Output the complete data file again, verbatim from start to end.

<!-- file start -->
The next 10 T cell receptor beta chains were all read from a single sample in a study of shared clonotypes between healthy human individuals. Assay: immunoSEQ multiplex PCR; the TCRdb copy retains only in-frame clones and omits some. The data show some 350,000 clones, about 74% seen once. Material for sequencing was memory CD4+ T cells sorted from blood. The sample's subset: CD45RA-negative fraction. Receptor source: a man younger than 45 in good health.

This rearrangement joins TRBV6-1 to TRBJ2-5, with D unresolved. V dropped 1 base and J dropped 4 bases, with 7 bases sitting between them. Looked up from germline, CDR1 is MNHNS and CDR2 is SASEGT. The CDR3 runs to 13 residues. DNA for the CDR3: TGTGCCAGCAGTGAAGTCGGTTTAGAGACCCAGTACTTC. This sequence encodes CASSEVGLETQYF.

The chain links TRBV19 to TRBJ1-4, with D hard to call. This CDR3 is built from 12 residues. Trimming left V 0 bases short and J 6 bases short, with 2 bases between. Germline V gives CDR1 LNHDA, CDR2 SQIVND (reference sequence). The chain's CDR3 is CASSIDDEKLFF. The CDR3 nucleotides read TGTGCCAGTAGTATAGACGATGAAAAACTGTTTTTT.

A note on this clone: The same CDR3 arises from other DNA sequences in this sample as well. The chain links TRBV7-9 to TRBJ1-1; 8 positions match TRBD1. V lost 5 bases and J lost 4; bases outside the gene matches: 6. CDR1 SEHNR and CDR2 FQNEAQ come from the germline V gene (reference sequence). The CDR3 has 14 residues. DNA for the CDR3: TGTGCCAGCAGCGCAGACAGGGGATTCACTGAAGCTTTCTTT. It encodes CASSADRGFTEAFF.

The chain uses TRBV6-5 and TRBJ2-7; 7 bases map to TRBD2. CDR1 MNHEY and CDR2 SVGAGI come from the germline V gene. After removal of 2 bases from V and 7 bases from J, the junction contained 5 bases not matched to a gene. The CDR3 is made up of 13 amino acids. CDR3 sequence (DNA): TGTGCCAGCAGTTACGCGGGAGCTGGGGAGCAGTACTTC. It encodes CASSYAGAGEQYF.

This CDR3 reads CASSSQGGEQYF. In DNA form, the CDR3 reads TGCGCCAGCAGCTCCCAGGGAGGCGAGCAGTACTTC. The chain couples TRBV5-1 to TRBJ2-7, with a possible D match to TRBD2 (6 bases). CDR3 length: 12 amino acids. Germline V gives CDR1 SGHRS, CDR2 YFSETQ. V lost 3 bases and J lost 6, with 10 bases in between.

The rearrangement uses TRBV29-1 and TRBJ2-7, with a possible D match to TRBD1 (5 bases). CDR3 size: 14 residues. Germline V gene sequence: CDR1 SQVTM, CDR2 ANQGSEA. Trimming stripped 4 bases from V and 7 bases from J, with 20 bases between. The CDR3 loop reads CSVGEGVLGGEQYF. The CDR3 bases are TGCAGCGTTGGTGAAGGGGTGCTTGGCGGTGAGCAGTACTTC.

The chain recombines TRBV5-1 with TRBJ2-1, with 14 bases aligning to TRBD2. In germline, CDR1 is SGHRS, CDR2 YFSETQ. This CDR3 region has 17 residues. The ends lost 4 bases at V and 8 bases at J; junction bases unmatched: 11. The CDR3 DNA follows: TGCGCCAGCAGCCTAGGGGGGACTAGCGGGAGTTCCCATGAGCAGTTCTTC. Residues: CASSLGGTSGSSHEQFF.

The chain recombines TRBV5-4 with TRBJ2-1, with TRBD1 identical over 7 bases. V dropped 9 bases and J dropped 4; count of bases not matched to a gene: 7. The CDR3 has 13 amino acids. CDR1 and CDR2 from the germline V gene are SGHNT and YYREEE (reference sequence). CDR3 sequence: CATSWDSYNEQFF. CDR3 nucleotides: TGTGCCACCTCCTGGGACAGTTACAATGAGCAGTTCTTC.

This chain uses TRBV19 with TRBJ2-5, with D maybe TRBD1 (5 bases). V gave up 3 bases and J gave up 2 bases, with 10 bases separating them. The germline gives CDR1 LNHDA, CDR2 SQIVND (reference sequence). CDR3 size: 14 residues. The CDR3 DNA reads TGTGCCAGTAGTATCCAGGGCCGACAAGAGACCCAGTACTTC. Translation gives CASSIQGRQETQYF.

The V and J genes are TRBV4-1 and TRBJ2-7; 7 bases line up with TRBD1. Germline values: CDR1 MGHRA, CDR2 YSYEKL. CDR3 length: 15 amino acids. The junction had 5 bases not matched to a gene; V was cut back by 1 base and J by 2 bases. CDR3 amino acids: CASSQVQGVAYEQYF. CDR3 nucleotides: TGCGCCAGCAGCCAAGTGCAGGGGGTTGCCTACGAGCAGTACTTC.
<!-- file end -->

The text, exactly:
The next 10 T cell receptor beta chains were all read from a single sample in a study of shared clonotypes between healthy human individuals. Assay: immunoSEQ multiplex PCR; the TCRdb copy retains only in-frame clones and omits some. The data show some 350,000 clones, about 74% seen once. Material for sequencing was memory CD4+ T cells sorted from blood. The sample's subset: CD45RA-negative fraction. Receptor source: a man younger than 45 in good health.

This rearrangement joins TRBV6-1 to TRBJ2-5, with D unresolved. V dropped 1 base and J dropped 4 bases, with 7 bases sitting between them. Looked up from germline, CDR1 is MNHNS and CDR2 is SASEGT. The CDR3 runs to 13 residues. DNA for the CDR3: TGTGCCAGCAGTGAAGTCGGTTTAGAGACCCAGTACTTC. This sequence encodes CASSEVGLETQYF.

The chain links TRBV19 to TRBJ1-4, with D hard to call. This CDR3 is built from 12 residues. Trimming left V 0 bases short and J 6 bases short, with 2 bases between. Germline V gives CDR1 LNHDA, CDR2 SQIVND (reference sequence). The chain's CDR3 is CASSIDDEKLFF. The CDR3 nucleotides read TGTGCCAGTAGTATAGACGATGAAAAACTGTTTTTT.

A note on this clone: The same CDR3 arises from other DNA sequences in this sample as well. The chain links TRBV7-9 to TRBJ1-1; 8 positions match TRBD1. V lost 5 bases and J lost 4; bases outside the gene matches: 6. CDR1 SEHNR and CDR2 FQNEAQ come from the germline V gene (reference sequence). The CDR3 has 14 residues. DNA for the CDR3: TGTGCCAGCAGCGCAGACAGGGGATTCACTGAAGCTTTCTTT. It encodes CASSADRGFTEAFF.

The chain uses TRBV6-5 and TRBJ2-7; 7 bases map to TRBD2. CDR1 MNHEY and CDR2 SVGAGI come from the germline V gene. After removal of 2 bases from V and 7 bases from J, the junction contained 5 bases not matched to a gene. The CDR3 is made up of 13 amino acids. CDR3 sequence (DNA): TGTGCCAGCAGTTACGCGGGAGCTGGGGAGCAGTACTTC. It encodes CASSYAGAGEQYF.

This CDR3 reads CASSSQGGEQYF. In DNA form, the CDR3 reads TGCGCCAGCAGCTCCCAGGGAGGCGAGCAGTACTTC. The chain couples TRBV5-1 to TRBJ2-7, with a possible D match to TRBD2 (6 bases). CDR3 length: 12 amino acids. Germline V gives CDR1 SGHRS, CDR2 YFSETQ. V lost 3 bases and J lost 6, with 10 bases in between.

The rearrangement uses TRBV29-1 and TRBJ2-7, with a possible D match to TRBD1 (5 bases). CDR3 size: 14 residues. Germline V gene sequence: CDR1 SQVTM, CDR2 ANQGSEA. Trimming stripped 4 bases from V and 7 bases from J, with 20 bases between. The CDR3 loop reads CSVGEGVLGGEQYF. The CDR3 bases are TGCAGCGTTGGTGAAGGGGTGCTTGGCGGTGAGCAGTACTTC.

The chain recombines TRBV5-1 with TRBJ2-1, with 14 bases aligning to TRBD2. In germline, CDR1 is SGHRS, CDR2 YFSETQ. This CDR3 region has 17 residues. The ends lost 4 bases at V and 8 bases at J; junction bases unmatched: 11. The CDR3 DNA follows: TGCGCCAGCAGCCTAGGGGGGACTAGCGGGAGTTCCCATGAGCAGTTCTTC. Residues: CASSLGGTSGSSHEQFF.

The chain recombines TRBV5-4 with TRBJ2-1, with TRBD1 identical over 7 bases. V dropped 9 bases and J dropped 4; count of bases not matched to a gene: 7. The CDR3 has 13 amino acids. CDR1 and CDR2 from the germline V gene are SGHNT and YYREEE (reference sequence). CDR3 sequence: CATSWDSYNEQFF. CDR3 nucleotides: TGTGCCACCTCCTGGGACAGTTACAATGAGCAGTTCTTC.

This chain uses TRBV19 with TRBJ2-5, with D maybe TRBD1 (5 bases). V gave up 3 bases and J gave up 2 bases, with 10 bases separating them. The germline gives CDR1 LNHDA, CDR2 SQIVND (reference sequence). CDR3 size: 14 residues. The CDR3 DNA reads TGTGCCAGTAGTATCCAGGGCCGACAAGAGACCCAGTACTTC. Translation gives CASSIQGRQETQYF.

The V and J genes are TRBV4-1 and TRBJ2-7; 7 bases line up with TRBD1. Germline values: CDR1 MGHRA, CDR2 YSYEKL. CDR3 length: 15 amino acids. The junction had 5 bases not matched to a gene; V was cut back by 1 base and J by 2 bases. CDR3 amino acids: CASSQVQGVAYEQYF. CDR3 nucleotides: TGCGCCAGCAGCCAAGTGCAGGGGGTTGCCTACGAGCAGTACTTC.